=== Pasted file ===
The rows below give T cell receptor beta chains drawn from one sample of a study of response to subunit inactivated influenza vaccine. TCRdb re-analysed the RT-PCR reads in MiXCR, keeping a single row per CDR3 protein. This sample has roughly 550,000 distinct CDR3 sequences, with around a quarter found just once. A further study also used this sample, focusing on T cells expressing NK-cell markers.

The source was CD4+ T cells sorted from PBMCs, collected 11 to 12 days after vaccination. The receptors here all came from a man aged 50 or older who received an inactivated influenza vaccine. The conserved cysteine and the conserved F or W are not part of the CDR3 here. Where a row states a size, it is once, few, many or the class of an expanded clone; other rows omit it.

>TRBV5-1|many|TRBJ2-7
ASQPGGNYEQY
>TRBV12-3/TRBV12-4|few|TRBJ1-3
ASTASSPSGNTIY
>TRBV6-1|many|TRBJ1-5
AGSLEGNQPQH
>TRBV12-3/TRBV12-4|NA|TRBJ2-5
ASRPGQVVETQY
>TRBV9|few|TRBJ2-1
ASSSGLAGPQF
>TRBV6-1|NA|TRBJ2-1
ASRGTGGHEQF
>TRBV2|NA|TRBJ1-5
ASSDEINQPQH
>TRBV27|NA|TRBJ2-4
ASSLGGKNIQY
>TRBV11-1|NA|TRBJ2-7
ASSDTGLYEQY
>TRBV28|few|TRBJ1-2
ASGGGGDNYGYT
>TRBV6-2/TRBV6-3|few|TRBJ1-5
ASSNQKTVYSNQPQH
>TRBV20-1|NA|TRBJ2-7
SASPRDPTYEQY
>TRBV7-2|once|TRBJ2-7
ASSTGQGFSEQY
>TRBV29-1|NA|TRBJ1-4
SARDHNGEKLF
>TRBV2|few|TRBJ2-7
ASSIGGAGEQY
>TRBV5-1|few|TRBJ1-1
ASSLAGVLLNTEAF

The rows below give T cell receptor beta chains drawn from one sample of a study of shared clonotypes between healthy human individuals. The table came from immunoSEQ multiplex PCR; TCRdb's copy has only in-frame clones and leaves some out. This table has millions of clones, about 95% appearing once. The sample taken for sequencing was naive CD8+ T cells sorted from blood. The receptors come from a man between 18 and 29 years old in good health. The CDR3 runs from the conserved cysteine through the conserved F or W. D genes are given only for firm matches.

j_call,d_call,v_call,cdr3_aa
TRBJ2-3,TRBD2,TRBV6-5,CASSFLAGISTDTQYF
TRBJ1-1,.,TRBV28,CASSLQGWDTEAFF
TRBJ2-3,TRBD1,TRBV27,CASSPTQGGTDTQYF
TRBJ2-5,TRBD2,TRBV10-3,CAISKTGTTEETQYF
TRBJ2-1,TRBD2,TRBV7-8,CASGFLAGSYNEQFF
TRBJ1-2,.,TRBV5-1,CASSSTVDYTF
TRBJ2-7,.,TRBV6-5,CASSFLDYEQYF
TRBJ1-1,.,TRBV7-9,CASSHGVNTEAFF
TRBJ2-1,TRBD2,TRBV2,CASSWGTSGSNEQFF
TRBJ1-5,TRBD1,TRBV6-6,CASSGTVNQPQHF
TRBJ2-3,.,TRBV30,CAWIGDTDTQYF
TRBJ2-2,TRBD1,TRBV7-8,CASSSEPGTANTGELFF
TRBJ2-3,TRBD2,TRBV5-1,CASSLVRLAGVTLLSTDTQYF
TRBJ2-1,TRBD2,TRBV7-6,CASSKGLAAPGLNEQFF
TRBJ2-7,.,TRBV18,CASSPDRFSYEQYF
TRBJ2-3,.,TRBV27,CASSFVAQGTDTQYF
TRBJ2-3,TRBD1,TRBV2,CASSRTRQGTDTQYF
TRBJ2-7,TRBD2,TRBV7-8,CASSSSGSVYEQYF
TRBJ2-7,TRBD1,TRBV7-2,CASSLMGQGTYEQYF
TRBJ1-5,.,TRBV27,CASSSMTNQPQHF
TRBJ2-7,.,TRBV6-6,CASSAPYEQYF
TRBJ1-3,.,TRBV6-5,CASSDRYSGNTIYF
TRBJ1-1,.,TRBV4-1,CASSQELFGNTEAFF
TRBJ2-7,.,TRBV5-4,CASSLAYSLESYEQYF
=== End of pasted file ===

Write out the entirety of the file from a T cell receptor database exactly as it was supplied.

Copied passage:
The rows below give T cell receptor beta chains drawn from one sample of a study of response to subunit inactivated influenza vaccine. TCRdb re-analysed the RT-PCR reads in MiXCR, keeping a single row per CDR3 protein. This sample has roughly 550,000 distinct CDR3 sequences, with around a quarter found just once. A further study also used this sample, focusing on T cells expressing NK-cell markers.

The source was CD4+ T cells sorted from PBMCs, collected 11 to 12 days after vaccination. The receptors here all came from a man aged 50 or older who received an inactivated influenza vaccine. The conserved cysteine and the conserved F or W are not part of the CDR3 here. Where a row states a size, it is once, few, many or the class of an expanded clone; other rows omit it.

>TRBV5-1|many|TRBJ2-7
ASQPGGNYEQY
>TRBV12-3/TRBV12-4|few|TRBJ1-3
ASTASSPSGNTIY
>TRBV6-1|many|TRBJ1-5
AGSLEGNQPQH
>TRBV12-3/TRBV12-4|NA|TRBJ2-5
ASRPGQVVETQY
>TRBV9|few|TRBJ2-1
ASSSGLAGPQF
>TRBV6-1|NA|TRBJ2-1
ASRGTGGHEQF
>TRBV2|NA|TRBJ1-5
ASSDEINQPQH
>TRBV27|NA|TRBJ2-4
ASSLGGKNIQY
>TRBV11-1|NA|TRBJ2-7
ASSDTGLYEQY
>TRBV28|few|TRBJ1-2
ASGGGGDNYGYT
>TRBV6-2/TRBV6-3|few|TRBJ1-5
ASSNQKTVYSNQPQH
>TRBV20-1|NA|TRBJ2-7
SASPRDPTYEQY
>TRBV7-2|once|TRBJ2-7
ASSTGQGFSEQY
>TRBV29-1|NA|TRBJ1-4
SARDHNGEKLF
>TRBV2|few|TRBJ2-7
ASSIGGAGEQY
>TRBV5-1|few|TRBJ1-1
ASSLAGVLLNTEAF

The rows below give T cell receptor beta chains drawn from one sample of a study of shared clonotypes between healthy human individuals. The table came from immunoSEQ multiplex PCR; TCRdb's copy has only in-frame clones and leaves some out. This table has millions of clones, about 95% appearing once. The sample taken for sequencing was naive CD8+ T cells sorted from blood. The receptors come from a man between 18 and 29 years old in good health. The CDR3 runs from the conserved cysteine through the conserved F or W. D genes are given only for firm matches.

j_call,d_call,v_call,cdr3_aa
TRBJ2-3,TRBD2,TRBV6-5,CASSFLAGISTDTQYF
TRBJ1-1,.,TRBV28,CASSLQGWDTEAFF
TRBJ2-3,TRBD1,TRBV27,CASSPTQGGTDTQYF
TRBJ2-5,TRBD2,TRBV10-3,CAISKTGTTEETQYF
TRBJ2-1,TRBD2,TRBV7-8,CASGFLAGSYNEQFF
TRBJ1-2,.,TRBV5-1,CASSSTVDYTF
TRBJ2-7,.,TRBV6-5,CASSFLDYEQYF
TRBJ1-1,.,TRBV7-9,CASSHGVNTEAFF
TRBJ2-1,TRBD2,TRBV2,CASSWGTSGSNEQFF
TRBJ1-5,TRBD1,TRBV6-6,CASSGTVNQPQHF
TRBJ2-3,.,TRBV30,CAWIGDTDTQYF
TRBJ2-2,TRBD1,TRBV7-8,CASSSEPGTANTGELFF
TRBJ2-3,TRBD2,TRBV5-1,CASSLVRLAGVTLLSTDTQYF
TRBJ2-1,TRBD2,TRBV7-6,CASSKGLAAPGLNEQFF
TRBJ2-7,.,TRBV18,CASSPDRFSYEQYF
TRBJ2-3,.,TRBV27,CASSFVAQGTDTQYF
TRBJ2-3,TRBD1,TRBV2,CASSRTRQGTDTQYF
TRBJ2-7,TRBD2,TRBV7-8,CASSSSGSVYEQYF
TRBJ2-7,TRBD1,TRBV7-2,CASSLMGQGTYEQYF
TRBJ1-5,.,TRBV27,CASSSMTNQPQHF
TRBJ2-7,.,TRBV6-6,CASSAPYEQYF
TRBJ1-3,.,TRBV6-5,CASSDRYSGNTIYF
TRBJ1-1,.,TRBV4-1,CASSQELFGNTEAFF
TRBJ2-7,.,TRBV5-4,CASSLAYSLESYEQYF